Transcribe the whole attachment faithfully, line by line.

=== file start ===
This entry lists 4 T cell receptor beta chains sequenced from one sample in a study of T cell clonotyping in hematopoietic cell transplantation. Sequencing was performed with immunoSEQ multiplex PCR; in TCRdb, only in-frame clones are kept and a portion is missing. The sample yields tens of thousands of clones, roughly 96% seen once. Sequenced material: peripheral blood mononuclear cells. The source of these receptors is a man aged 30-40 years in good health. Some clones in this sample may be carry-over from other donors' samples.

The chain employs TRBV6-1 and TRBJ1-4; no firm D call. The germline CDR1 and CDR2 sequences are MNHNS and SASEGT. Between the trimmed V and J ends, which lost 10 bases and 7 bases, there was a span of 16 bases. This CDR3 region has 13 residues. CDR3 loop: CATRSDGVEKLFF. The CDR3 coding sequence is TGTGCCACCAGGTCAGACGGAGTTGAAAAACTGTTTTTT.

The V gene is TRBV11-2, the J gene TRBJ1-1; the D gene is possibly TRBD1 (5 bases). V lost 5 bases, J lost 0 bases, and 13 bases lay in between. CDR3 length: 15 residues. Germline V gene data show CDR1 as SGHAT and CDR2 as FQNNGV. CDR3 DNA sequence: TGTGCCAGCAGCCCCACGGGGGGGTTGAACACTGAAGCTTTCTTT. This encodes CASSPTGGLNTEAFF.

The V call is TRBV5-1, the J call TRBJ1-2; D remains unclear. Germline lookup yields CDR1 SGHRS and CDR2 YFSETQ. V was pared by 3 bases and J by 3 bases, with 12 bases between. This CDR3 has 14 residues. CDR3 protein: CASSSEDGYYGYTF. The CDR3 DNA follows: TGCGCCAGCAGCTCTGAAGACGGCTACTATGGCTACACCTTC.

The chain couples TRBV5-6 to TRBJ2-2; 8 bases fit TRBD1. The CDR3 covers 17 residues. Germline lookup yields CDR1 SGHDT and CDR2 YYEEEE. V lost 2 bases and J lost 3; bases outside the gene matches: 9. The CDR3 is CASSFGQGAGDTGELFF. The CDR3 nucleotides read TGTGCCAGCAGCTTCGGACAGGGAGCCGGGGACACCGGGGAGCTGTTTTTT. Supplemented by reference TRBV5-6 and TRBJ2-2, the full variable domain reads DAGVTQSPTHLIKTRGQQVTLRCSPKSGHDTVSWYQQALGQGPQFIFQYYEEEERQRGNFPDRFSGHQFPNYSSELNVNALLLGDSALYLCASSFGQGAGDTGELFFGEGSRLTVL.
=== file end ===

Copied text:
This entry lists 4 T cell receptor beta chains sequenced from one sample in a study of T cell clonotyping in hematopoietic cell transplantation. Sequencing was performed with immunoSEQ multiplex PCR; in TCRdb, only in-frame clones are kept and a portion is missing. The sample yields tens of thousands of clones, roughly 96% seen once. Sequenced material: peripheral blood mononuclear cells. The source of these receptors is a man aged 30-40 years in good health. Some clones in this sample may be carry-over from other donors' samples.

The chain employs TRBV6-1 and TRBJ1-4; no firm D call. The germline CDR1 and CDR2 sequences are MNHNS and SASEGT. Between the trimmed V and J ends, which lost 10 bases and 7 bases, there was a span of 16 bases. This CDR3 region has 13 residues. CDR3 loop: CATRSDGVEKLFF. The CDR3 coding sequence is TGTGCCACCAGGTCAGACGGAGTTGAAAAACTGTTTTTT.

The V gene is TRBV11-2, the J gene TRBJ1-1; the D gene is possibly TRBD1 (5 bases). V lost 5 bases, J lost 0 bases, and 13 bases lay in between. CDR3 length: 15 residues. Germline V gene data show CDR1 as SGHAT and CDR2 as FQNNGV. CDR3 DNA sequence: TGTGCCAGCAGCCCCACGGGGGGGTTGAACACTGAAGCTTTCTTT. This encodes CASSPTGGLNTEAFF.

The V call is TRBV5-1, the J call TRBJ1-2; D remains unclear. Germline lookup yields CDR1 SGHRS and CDR2 YFSETQ. V was pared by 3 bases and J by 3 bases, with 12 bases between. This CDR3 has 14 residues. CDR3 protein: CASSSEDGYYGYTF. The CDR3 DNA follows: TGCGCCAGCAGCTCTGAAGACGGCTACTATGGCTACACCTTC.

The chain couples TRBV5-6 to TRBJ2-2; 8 bases fit TRBD1. The CDR3 covers 17 residues. Germline lookup yields CDR1 SGHDT and CDR2 YYEEEE. V lost 2 bases and J lost 3; bases outside the gene matches: 9. The CDR3 is CASSFGQGAGDTGELFF. The CDR3 nucleotides read TGTGCCAGCAGCTTCGGACAGGGAGCCGGGGACACCGGGGAGCTGTTTTTT. Supplemented by reference TRBV5-6 and TRBJ2-2, the full variable domain reads DAGVTQSPTHLIKTRGQQVTLRCSPKSGHDTVSWYQQALGQGPQFIFQYYEEEERQRGNFPDRFSGHQFPNYSSELNVNALLLGDSALYLCASSFGQGAGDTGELFFGEGSRLTVL.